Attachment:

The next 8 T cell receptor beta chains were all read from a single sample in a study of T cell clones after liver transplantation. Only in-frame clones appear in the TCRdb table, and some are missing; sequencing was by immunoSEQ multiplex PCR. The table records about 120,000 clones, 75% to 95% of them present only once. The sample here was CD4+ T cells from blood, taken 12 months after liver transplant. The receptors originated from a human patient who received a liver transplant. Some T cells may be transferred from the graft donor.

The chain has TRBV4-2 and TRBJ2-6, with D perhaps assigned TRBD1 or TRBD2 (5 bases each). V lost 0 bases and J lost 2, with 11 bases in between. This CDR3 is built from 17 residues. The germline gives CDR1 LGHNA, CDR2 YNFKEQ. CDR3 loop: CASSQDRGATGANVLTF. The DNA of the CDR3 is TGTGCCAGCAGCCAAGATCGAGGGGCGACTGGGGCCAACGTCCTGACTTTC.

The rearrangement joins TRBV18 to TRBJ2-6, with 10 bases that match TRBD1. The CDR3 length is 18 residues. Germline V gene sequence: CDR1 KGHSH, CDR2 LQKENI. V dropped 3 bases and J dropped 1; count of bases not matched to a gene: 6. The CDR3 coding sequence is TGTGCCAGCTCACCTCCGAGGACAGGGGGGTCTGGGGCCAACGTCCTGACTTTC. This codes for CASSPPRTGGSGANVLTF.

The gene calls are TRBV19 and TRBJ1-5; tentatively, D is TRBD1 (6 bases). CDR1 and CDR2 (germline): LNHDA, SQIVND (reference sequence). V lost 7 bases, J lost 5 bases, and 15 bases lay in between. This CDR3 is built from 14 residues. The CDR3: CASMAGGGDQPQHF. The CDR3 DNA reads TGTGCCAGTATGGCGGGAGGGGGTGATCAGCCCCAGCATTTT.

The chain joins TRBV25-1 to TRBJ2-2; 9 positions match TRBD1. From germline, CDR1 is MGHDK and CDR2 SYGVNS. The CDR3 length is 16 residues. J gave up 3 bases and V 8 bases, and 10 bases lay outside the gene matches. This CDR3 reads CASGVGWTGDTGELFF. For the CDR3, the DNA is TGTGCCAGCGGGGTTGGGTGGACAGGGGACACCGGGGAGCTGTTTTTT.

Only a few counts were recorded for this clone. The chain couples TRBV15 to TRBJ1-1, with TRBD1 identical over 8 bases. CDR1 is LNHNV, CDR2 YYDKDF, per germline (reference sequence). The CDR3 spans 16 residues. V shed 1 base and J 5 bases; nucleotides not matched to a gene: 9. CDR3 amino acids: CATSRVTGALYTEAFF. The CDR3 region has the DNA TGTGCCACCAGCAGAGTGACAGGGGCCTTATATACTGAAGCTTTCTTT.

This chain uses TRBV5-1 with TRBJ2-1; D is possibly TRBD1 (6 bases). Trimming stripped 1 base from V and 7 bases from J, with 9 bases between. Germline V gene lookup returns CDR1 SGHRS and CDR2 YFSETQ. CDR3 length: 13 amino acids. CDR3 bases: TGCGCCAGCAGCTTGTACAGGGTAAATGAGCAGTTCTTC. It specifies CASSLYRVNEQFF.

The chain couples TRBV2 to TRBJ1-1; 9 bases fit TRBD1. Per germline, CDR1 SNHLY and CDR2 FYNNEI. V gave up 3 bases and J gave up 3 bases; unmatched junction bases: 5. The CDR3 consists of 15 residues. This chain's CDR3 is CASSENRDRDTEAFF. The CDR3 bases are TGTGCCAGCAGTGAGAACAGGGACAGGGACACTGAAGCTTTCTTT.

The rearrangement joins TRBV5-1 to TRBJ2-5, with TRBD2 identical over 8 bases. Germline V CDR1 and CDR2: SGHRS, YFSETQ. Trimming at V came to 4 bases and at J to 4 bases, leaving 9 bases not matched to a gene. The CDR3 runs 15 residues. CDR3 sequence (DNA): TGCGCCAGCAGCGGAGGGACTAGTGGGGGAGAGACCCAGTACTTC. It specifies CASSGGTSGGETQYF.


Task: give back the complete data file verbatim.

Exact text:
The next 8 T cell receptor beta chains were all read from a single sample in a study of T cell clones after liver transplantation. Only in-frame clones appear in the TCRdb table, and some are missing; sequencing was by immunoSEQ multiplex PCR. The table records about 120,000 clones, 75% to 95% of them present only once. The sample here was CD4+ T cells from blood, taken 12 months after liver transplant. The receptors originated from a human patient who received a liver transplant. Some T cells may be transferred from the graft donor.

The chain has TRBV4-2 and TRBJ2-6, with D perhaps assigned TRBD1 or TRBD2 (5 bases each). V lost 0 bases and J lost 2, with 11 bases in between. This CDR3 is built from 17 residues. The germline gives CDR1 LGHNA, CDR2 YNFKEQ. CDR3 loop: CASSQDRGATGANVLTF. The DNA of the CDR3 is TGTGCCAGCAGCCAAGATCGAGGGGCGACTGGGGCCAACGTCCTGACTTTC.

The rearrangement joins TRBV18 to TRBJ2-6, with 10 bases that match TRBD1. The CDR3 length is 18 residues. Germline V gene sequence: CDR1 KGHSH, CDR2 LQKENI. V dropped 3 bases and J dropped 1; count of bases not matched to a gene: 6. The CDR3 coding sequence is TGTGCCAGCTCACCTCCGAGGACAGGGGGGTCTGGGGCCAACGTCCTGACTTTC. This codes for CASSPPRTGGSGANVLTF.

The gene calls are TRBV19 and TRBJ1-5; tentatively, D is TRBD1 (6 bases). CDR1 and CDR2 (germline): LNHDA, SQIVND (reference sequence). V lost 7 bases, J lost 5 bases, and 15 bases lay in between. This CDR3 is built from 14 residues. The CDR3: CASMAGGGDQPQHF. The CDR3 DNA reads TGTGCCAGTATGGCGGGAGGGGGTGATCAGCCCCAGCATTTT.

The chain joins TRBV25-1 to TRBJ2-2; 9 positions match TRBD1. From germline, CDR1 is MGHDK and CDR2 SYGVNS. The CDR3 length is 16 residues. J gave up 3 bases and V 8 bases, and 10 bases lay outside the gene matches. This CDR3 reads CASGVGWTGDTGELFF. For the CDR3, the DNA is TGTGCCAGCGGGGTTGGGTGGACAGGGGACACCGGGGAGCTGTTTTTT.

Only a few counts were recorded for this clone. The chain couples TRBV15 to TRBJ1-1, with TRBD1 identical over 8 bases. CDR1 is LNHNV, CDR2 YYDKDF, per germline (reference sequence). The CDR3 spans 16 residues. V shed 1 base and J 5 bases; nucleotides not matched to a gene: 9. CDR3 amino acids: CATSRVTGALYTEAFF. The CDR3 region has the DNA TGTGCCACCAGCAGAGTGACAGGGGCCTTATATACTGAAGCTTTCTTT.

This chain uses TRBV5-1 with TRBJ2-1; D is possibly TRBD1 (6 bases). Trimming stripped 1 base from V and 7 bases from J, with 9 bases between. Germline V gene lookup returns CDR1 SGHRS and CDR2 YFSETQ. CDR3 length: 13 amino acids. CDR3 bases: TGCGCCAGCAGCTTGTACAGGGTAAATGAGCAGTTCTTC. It specifies CASSLYRVNEQFF.

The chain couples TRBV2 to TRBJ1-1; 9 bases fit TRBD1. Per germline, CDR1 SNHLY and CDR2 FYNNEI. V gave up 3 bases and J gave up 3 bases; unmatched junction bases: 5. The CDR3 consists of 15 residues. This chain's CDR3 is CASSENRDRDTEAFF. The CDR3 bases are TGTGCCAGCAGTGAGAACAGGGACAGGGACACTGAAGCTTTCTTT.

The rearrangement joins TRBV5-1 to TRBJ2-5, with TRBD2 identical over 8 bases. Germline V CDR1 and CDR2: SGHRS, YFSETQ. Trimming at V came to 4 bases and at J to 4 bases, leaving 9 bases not matched to a gene. The CDR3 runs 15 residues. CDR3 sequence (DNA): TGCGCCAGCAGCGGAGGGACTAGTGGGGGAGAGACCCAGTACTTC. It specifies CASSGGTSGGETQYF.